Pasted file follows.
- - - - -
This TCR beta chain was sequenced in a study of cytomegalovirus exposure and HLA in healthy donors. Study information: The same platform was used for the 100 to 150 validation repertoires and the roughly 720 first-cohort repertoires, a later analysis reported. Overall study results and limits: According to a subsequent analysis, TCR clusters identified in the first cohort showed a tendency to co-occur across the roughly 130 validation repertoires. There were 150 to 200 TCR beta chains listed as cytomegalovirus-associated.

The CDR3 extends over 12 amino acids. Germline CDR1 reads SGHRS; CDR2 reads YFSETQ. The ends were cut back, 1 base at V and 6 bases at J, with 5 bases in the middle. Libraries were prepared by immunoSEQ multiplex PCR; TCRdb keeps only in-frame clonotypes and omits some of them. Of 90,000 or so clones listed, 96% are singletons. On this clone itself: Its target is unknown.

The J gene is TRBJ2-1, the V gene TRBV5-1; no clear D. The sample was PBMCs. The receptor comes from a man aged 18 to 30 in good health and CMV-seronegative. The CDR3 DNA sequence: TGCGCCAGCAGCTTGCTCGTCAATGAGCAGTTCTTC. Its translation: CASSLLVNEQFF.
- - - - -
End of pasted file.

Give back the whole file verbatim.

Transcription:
This TCR beta chain was sequenced in a study of cytomegalovirus exposure and HLA in healthy donors. Study information: The same platform was used for the 100 to 150 validation repertoires and the roughly 720 first-cohort repertoires, a later analysis reported. Overall study results and limits: According to a subsequent analysis, TCR clusters identified in the first cohort showed a tendency to co-occur across the roughly 130 validation repertoires. There were 150 to 200 TCR beta chains listed as cytomegalovirus-associated.

The CDR3 extends over 12 amino acids. Germline CDR1 reads SGHRS; CDR2 reads YFSETQ. The ends were cut back, 1 base at V and 6 bases at J, with 5 bases in the middle. Libraries were prepared by immunoSEQ multiplex PCR; TCRdb keeps only in-frame clonotypes and omits some of them. Of 90,000 or so clones listed, 96% are singletons. On this clone itself: Its target is unknown.

The J gene is TRBJ2-1, the V gene TRBV5-1; no clear D. The sample was PBMCs. The receptor comes from a man aged 18 to 30 in good health and CMV-seronegative. The CDR3 DNA sequence: TGCGCCAGCAGCTTGCTCGTCAATGAGCAGTTCTTC. Its translation: CASSLLVNEQFF.